English Speakers in Demand
It’s the open secret of the year: Costa Rica does not have enough English speakers to fill the demand presented by the country’s rapidly growing service industry.
“The number of jobs that require a relatively sophisticated use of English (surpasses) our ability as a country to produce qualified professionals,” Education Minister Leonardo Garnier said.
The Costa Rican Investment Promotion Agency (CINDE) figures that the service industry will need another 7,000 English speakers by next year, whether or not the Central American Free-Trade Agreement with the United States (CAFTA) passes in the upcoming referendum.
The projected demand is in addition to the 15,000 already working in call centers, office outsourcing and other businesses that offer services abroad.
So far, the prospects don’t look good. “What (our members) tell us is that of every 10 people they interview, eight lose the opportunity because of their (poor) English,” said Andrea Centeno, a CINDE spokeswoman.
The problem stems in part from inferior English-language education in the public schools. Only 3% of public high schools – the “bilingual schools” – graduate bilingual students, said Anabelle Venegas, who runs the foreign language program at the Education Ministry.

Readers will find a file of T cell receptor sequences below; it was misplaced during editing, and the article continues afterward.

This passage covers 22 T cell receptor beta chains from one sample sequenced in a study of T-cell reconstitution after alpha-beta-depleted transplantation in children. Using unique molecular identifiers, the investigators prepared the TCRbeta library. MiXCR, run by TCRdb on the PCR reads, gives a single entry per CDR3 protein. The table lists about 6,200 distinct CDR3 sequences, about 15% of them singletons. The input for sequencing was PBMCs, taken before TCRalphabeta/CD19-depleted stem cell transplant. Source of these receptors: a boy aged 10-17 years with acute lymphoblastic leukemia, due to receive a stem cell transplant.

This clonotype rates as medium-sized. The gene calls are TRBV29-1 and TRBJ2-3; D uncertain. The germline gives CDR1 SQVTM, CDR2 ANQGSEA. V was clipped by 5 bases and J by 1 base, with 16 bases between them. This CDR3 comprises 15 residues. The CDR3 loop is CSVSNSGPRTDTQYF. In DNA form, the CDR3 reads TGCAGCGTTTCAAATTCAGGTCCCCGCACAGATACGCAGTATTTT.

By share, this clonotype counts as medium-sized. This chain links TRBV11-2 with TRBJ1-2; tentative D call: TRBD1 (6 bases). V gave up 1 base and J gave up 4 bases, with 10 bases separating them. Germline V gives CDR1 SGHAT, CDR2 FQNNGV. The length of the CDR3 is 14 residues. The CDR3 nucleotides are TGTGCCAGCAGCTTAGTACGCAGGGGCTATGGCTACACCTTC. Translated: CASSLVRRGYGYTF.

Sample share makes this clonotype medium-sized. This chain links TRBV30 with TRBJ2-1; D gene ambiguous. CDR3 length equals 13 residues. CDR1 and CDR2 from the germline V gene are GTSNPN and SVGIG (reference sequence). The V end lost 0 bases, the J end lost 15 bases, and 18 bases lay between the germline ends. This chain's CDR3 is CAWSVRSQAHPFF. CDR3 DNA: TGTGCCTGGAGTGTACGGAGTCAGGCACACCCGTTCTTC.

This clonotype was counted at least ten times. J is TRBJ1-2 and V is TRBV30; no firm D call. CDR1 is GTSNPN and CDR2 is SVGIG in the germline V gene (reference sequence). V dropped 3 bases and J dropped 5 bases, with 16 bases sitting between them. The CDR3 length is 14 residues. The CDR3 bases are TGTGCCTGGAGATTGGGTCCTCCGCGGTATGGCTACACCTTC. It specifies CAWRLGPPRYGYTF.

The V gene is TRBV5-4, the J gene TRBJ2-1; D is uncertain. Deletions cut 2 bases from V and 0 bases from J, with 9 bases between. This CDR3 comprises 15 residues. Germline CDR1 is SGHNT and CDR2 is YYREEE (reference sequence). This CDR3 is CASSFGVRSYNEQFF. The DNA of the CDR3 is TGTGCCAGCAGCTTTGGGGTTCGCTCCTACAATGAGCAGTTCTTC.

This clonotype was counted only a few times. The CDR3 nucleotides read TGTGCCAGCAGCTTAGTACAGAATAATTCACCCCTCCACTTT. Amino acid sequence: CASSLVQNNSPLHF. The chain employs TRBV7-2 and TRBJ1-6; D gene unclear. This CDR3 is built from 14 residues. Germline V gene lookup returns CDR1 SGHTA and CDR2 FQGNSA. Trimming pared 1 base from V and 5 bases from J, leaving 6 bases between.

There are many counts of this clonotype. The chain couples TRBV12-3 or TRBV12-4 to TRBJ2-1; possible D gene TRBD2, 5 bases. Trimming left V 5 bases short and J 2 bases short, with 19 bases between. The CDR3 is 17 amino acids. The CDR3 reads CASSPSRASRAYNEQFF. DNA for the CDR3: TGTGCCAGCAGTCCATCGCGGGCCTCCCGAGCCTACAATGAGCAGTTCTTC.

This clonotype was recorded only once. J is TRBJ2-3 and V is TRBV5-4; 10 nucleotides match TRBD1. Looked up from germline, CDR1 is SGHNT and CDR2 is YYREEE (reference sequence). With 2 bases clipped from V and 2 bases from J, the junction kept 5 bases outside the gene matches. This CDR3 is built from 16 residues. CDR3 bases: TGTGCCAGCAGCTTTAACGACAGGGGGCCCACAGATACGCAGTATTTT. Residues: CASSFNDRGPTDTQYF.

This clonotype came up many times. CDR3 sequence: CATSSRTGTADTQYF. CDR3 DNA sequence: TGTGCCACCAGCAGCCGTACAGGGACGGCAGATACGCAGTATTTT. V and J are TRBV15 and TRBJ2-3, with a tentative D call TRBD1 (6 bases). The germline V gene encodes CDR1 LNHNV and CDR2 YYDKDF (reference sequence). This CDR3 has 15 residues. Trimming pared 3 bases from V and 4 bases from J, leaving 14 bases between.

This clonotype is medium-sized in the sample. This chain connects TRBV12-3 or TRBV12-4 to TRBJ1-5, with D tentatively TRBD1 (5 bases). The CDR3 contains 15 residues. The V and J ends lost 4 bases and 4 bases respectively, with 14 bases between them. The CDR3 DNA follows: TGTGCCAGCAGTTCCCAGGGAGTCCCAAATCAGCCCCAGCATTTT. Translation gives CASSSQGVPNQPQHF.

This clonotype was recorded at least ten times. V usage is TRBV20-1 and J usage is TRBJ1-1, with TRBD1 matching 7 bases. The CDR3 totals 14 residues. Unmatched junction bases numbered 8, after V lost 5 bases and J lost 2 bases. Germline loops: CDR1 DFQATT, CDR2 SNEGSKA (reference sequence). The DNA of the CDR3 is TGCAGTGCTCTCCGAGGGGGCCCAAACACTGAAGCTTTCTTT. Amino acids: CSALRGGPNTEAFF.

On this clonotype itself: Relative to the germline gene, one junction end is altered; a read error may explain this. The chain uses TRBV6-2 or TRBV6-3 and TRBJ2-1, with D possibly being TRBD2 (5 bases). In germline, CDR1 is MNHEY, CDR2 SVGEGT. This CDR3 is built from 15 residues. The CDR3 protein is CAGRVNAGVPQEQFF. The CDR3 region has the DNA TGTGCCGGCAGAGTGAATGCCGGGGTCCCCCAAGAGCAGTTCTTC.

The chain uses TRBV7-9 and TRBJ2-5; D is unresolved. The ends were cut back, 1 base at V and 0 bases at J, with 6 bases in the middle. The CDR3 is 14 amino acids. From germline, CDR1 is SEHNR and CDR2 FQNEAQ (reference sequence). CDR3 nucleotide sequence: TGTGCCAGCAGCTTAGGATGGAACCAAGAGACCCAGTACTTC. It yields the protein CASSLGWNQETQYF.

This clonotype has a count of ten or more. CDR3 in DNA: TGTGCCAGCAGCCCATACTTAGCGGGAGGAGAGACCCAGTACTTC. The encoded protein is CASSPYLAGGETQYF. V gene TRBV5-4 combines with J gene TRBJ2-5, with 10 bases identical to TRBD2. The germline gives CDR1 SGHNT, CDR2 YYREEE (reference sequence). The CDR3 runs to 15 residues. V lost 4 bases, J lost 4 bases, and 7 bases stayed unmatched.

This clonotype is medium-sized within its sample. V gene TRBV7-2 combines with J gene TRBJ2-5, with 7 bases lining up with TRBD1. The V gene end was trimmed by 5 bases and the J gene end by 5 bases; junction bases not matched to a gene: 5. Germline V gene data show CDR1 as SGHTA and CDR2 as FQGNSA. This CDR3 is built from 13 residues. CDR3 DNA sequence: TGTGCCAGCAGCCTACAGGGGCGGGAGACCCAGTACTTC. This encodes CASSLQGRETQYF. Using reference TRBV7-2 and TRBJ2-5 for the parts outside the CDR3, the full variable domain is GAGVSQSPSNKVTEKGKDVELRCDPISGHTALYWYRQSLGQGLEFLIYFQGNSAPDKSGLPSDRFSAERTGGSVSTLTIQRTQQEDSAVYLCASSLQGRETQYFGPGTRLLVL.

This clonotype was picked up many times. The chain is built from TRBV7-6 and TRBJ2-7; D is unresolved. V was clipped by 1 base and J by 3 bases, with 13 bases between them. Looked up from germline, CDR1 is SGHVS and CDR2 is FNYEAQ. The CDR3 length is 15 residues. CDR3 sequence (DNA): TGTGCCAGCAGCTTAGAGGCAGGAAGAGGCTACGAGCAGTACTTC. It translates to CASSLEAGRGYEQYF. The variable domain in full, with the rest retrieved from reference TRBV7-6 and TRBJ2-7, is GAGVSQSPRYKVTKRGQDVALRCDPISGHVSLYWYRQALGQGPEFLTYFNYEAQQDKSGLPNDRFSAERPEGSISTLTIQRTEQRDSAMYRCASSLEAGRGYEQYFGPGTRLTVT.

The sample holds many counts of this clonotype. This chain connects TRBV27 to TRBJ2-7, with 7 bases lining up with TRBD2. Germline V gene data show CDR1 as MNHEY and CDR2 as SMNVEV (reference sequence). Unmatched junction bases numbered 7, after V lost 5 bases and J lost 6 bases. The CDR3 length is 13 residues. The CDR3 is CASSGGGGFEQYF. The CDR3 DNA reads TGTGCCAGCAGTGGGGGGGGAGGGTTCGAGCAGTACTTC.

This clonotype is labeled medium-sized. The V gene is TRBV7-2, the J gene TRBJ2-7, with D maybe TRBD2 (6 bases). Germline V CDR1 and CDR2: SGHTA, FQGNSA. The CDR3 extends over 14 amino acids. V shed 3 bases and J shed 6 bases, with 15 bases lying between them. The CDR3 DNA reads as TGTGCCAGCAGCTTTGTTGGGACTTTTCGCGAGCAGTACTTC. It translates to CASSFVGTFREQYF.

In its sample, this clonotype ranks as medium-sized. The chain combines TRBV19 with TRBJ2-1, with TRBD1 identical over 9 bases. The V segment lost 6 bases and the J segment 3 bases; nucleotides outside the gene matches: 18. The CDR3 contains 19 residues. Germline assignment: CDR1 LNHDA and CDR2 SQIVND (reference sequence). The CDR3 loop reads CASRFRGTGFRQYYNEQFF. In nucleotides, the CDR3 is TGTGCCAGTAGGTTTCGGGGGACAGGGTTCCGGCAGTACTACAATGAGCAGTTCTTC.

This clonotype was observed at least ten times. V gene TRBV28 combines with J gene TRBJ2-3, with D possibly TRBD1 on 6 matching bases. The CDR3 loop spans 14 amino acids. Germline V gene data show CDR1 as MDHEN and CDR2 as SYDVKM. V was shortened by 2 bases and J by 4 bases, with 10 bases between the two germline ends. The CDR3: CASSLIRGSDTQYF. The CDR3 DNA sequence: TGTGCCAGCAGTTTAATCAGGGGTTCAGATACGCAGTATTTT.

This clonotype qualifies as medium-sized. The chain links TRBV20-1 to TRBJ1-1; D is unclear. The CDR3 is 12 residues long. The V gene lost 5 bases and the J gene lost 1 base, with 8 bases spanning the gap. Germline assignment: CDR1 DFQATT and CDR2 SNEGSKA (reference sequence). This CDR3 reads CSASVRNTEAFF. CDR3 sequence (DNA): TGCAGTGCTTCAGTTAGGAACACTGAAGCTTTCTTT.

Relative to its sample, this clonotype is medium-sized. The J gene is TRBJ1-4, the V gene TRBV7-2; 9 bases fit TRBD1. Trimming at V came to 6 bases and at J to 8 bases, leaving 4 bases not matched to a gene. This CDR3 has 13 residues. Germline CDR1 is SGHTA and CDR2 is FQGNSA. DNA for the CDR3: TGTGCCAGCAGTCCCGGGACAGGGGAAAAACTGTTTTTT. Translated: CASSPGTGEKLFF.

“The biggest bottleneck that we have found is in teacher training,” Garnier said.“No one can teach English well if they don’t speak English well.”
Meanwhile, the private sector and individual Ticos are taking their own actions. At least one service sector company – Sykes Enterprises – has launched its own English academy, and private English schools are booming.
Sykes Enterprises, which runs call centers employing 2,500 bilingual employees, has come up with its own novel solution to the scarcity by launching a nonprofit English academy.
Sykes job applicants who meet all the other requirements but whose English could use some “polishing” are offered three weeks of intensive training for ¢10,000 (about $20) a week.
Once the classes are over, if the students’ English has improved enough, they’re offered jobs. If they take the job, they’re also offered a refund of student fees.
The academy plans to train 60 students per month.
Language centers are also seeing a jump in their popularity. Karl Schmack, executive director of the Costa Rican-North American Cultural Center, said enrollment has been growing by about 25% annually.
The center now teaches 6,000 students, and, Schmack said, the growth they’re experiencing is not unusual these days.
“What we’re seeing is that our competitors or other institutes like us are also growing,” Schmack said. “Generally, the pie is growing.”
Especially popular are the center’s programs for children – Schmack said more parents are scrambling to get their kids learning English early.
Meanwhile, he said, public schools simply lack the resources for running good English-language programs.
Teachers Get Failing Grade
Public high schools in Costa Rica have offered English since the 1800s, and the language became part of many primary school curriculums in the mid-1990s.